At the Wilton School of Home Economics, young women are taught the basic skills of housekeeping and motherhood under the strict supervision of Martha Gaines, who herself has been neither a wife nor a mother, but is expert on both subjects. Every two years the school receives a baby from a nearby orphanage so the young ladies in the program can practice their skills. Henry is practice baby number 10, and Martha is immediately smitten with him! In fact, she loves him so much that Martha adopts him herself, for fear of losing him to a permanent home. And so begins the story of The Irresistible Henry House, who is loved by many mothers and adored by one.
We follow Henry through the '60's and '70's on his journey to find himself. He bounces among adoring women most of his life, but he can't ever seem to find that love for himself. Ironically, although he knows exactly how to make himself irresistible to women, in reality he truly isn't a charming person.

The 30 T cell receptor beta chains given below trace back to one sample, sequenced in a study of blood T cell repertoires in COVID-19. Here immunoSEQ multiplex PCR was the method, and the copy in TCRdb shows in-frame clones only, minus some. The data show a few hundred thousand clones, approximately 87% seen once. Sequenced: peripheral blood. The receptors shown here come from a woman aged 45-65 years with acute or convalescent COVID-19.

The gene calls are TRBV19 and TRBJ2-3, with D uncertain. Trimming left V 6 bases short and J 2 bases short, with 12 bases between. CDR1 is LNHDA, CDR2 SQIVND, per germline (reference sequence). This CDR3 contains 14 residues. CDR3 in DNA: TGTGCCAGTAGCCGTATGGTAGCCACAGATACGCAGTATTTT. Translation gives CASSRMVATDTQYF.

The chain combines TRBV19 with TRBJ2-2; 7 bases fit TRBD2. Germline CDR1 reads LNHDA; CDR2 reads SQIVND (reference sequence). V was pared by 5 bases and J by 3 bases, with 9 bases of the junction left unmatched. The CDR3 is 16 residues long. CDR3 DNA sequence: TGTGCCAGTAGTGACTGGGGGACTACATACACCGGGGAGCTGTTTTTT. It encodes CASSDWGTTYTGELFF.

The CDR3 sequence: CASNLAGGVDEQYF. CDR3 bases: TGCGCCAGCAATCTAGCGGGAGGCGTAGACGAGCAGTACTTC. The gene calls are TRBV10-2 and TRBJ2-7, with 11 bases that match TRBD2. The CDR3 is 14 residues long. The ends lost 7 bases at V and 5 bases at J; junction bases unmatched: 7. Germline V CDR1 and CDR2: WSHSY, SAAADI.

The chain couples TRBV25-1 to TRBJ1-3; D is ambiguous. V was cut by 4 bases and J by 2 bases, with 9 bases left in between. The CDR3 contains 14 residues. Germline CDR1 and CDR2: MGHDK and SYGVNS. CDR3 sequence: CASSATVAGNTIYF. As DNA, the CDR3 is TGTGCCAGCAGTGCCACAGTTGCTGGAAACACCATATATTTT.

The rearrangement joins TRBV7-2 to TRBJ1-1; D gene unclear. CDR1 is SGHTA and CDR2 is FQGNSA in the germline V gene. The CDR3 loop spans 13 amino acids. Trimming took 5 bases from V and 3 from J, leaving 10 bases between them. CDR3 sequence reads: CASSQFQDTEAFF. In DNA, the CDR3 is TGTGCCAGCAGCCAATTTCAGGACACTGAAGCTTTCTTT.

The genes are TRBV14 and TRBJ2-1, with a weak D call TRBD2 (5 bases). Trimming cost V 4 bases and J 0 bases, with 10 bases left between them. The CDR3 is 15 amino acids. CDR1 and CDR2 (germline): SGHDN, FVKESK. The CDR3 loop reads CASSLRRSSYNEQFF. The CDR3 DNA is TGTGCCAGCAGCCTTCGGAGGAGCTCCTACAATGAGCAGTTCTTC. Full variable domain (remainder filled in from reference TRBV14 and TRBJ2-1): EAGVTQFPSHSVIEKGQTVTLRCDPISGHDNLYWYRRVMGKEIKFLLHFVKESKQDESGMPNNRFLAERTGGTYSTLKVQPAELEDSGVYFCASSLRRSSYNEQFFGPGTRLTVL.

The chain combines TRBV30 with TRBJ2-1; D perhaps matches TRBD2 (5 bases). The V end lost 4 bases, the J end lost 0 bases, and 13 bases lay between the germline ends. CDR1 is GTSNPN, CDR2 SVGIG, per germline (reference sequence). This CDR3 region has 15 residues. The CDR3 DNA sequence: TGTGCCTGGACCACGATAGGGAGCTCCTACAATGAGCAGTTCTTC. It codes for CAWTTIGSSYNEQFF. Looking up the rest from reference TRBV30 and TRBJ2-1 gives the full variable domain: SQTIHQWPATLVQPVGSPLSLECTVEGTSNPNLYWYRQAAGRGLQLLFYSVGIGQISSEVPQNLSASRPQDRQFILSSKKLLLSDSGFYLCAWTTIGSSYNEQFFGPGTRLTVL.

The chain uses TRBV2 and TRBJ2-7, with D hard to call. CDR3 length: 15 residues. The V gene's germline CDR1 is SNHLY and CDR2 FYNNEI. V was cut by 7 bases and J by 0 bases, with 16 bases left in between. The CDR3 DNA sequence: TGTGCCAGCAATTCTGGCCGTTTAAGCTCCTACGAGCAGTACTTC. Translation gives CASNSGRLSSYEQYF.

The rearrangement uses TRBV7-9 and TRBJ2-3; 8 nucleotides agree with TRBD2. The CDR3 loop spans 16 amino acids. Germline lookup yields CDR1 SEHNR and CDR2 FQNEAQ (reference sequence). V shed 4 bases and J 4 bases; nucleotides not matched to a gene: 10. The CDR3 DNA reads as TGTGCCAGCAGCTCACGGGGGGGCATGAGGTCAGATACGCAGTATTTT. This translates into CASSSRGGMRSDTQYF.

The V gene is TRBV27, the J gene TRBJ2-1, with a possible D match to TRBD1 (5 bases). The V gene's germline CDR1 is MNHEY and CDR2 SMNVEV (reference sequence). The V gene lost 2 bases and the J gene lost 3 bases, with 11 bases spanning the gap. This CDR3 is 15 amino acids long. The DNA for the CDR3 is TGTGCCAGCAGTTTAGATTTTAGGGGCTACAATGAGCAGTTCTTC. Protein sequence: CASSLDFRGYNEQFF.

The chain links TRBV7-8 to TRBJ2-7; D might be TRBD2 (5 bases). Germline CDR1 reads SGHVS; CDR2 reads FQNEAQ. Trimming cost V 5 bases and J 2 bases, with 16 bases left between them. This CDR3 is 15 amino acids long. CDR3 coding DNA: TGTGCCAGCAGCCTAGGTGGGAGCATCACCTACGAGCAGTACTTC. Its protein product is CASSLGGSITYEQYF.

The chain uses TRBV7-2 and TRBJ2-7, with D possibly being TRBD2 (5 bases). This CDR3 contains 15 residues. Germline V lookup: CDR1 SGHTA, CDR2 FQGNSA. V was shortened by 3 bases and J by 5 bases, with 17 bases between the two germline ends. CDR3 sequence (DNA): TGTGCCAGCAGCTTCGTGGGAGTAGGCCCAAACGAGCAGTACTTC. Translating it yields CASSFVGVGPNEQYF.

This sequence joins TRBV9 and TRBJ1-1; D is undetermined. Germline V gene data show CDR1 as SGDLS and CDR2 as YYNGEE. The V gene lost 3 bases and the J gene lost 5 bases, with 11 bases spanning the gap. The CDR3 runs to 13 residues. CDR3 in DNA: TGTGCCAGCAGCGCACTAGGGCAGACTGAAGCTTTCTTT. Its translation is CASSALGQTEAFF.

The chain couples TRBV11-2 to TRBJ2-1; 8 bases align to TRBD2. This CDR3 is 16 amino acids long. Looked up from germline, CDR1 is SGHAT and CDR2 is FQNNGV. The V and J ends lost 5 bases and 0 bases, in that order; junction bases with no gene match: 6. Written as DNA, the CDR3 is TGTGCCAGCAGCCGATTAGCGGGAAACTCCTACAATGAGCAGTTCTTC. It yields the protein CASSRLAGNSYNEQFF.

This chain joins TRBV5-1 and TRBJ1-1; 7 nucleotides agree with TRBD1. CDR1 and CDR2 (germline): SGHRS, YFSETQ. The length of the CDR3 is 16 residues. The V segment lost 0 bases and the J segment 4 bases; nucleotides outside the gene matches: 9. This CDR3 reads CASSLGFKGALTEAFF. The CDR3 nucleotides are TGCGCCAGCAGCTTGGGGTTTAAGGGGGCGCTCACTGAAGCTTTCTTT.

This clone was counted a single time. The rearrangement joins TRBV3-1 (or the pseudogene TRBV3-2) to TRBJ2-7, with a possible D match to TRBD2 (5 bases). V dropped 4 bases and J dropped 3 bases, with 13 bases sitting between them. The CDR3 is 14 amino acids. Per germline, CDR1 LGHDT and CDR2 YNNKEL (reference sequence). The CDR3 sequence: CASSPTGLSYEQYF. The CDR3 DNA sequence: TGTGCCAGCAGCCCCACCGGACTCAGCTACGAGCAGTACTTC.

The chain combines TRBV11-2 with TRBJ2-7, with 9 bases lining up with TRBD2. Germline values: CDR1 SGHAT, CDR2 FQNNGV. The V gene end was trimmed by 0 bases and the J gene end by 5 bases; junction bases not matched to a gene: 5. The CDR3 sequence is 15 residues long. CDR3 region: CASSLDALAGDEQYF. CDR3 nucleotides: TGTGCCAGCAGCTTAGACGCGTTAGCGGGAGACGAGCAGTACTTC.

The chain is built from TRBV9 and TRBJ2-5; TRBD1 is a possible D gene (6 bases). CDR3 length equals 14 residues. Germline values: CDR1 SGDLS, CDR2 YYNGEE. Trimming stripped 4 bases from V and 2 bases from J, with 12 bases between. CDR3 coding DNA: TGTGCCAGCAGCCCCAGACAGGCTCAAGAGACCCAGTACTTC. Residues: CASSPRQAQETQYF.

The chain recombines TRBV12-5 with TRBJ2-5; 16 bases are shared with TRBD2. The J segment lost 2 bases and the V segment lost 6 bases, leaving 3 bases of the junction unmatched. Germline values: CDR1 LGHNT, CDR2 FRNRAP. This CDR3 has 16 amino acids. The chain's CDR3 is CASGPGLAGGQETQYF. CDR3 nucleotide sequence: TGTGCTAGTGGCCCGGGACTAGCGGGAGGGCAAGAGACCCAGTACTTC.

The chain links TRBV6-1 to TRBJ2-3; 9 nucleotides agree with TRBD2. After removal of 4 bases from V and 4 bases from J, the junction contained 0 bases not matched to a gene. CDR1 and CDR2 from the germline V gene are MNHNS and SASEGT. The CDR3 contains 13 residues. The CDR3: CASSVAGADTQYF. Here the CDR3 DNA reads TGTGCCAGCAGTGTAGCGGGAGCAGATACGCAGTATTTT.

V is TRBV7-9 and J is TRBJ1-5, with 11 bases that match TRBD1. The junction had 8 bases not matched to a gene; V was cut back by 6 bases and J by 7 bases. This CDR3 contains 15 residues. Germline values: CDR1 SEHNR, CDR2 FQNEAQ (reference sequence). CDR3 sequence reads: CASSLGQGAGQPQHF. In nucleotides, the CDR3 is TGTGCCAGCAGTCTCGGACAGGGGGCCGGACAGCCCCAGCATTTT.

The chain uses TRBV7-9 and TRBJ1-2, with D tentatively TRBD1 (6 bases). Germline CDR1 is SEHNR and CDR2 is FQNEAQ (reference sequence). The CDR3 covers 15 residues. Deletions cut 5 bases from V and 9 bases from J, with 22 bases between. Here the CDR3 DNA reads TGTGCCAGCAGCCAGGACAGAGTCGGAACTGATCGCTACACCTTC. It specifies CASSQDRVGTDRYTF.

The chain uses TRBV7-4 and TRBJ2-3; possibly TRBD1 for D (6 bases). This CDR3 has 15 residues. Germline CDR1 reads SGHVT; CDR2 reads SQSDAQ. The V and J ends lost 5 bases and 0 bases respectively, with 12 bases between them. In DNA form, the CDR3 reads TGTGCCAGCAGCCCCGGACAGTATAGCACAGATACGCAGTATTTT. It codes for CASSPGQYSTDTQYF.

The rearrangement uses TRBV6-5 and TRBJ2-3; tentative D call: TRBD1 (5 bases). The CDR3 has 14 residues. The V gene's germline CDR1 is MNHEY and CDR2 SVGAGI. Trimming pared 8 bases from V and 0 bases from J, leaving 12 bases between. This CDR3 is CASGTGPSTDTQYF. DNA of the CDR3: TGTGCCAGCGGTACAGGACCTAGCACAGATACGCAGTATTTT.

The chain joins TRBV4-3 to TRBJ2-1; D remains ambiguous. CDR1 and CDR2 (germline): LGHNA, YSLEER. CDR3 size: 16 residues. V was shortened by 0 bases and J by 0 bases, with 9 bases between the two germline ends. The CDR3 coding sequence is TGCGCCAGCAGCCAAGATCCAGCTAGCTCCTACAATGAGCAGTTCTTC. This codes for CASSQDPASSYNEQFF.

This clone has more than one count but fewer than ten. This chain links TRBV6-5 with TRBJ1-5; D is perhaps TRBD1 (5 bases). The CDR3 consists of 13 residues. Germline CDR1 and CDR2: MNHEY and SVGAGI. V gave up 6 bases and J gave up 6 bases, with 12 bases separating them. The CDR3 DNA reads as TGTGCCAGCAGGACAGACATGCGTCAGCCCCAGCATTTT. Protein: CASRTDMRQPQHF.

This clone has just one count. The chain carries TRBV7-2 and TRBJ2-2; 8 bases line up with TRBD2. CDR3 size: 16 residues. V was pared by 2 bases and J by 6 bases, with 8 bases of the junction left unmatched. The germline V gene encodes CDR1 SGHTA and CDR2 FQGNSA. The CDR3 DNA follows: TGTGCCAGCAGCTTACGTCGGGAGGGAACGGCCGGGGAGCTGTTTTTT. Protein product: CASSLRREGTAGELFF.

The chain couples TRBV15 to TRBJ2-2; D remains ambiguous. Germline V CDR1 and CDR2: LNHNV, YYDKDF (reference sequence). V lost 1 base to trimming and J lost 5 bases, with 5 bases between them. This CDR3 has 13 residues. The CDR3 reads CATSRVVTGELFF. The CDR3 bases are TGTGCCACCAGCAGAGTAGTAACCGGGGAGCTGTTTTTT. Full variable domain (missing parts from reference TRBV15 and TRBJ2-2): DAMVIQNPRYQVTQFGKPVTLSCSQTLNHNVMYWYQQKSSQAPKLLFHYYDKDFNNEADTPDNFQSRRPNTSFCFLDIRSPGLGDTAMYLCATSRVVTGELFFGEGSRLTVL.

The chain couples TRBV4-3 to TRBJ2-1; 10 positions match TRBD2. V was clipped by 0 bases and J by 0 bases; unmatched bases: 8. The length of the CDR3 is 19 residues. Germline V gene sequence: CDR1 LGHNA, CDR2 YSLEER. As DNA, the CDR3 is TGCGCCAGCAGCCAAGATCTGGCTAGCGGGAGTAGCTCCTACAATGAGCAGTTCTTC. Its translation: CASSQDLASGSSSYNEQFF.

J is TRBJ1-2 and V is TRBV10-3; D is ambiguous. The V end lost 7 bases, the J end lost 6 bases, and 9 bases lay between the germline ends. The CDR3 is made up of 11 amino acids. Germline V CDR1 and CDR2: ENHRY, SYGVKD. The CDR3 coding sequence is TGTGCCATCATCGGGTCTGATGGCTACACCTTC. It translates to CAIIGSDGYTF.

The one thing Henry does love is art, but even that suffers due to his lack of sentiment, so even though he loves to draw, he seems only to be able to copy the work of others. In fact he becomes so good at copying that he gets a job working with Walt Disney studios as a "betweener." An artist who fills in the cells for the movement of animated characters in films.
I enjoyed this story. It's an interesting perspective on these actual practice houses and the baby-boomer years, which may be part of the reason I liked it.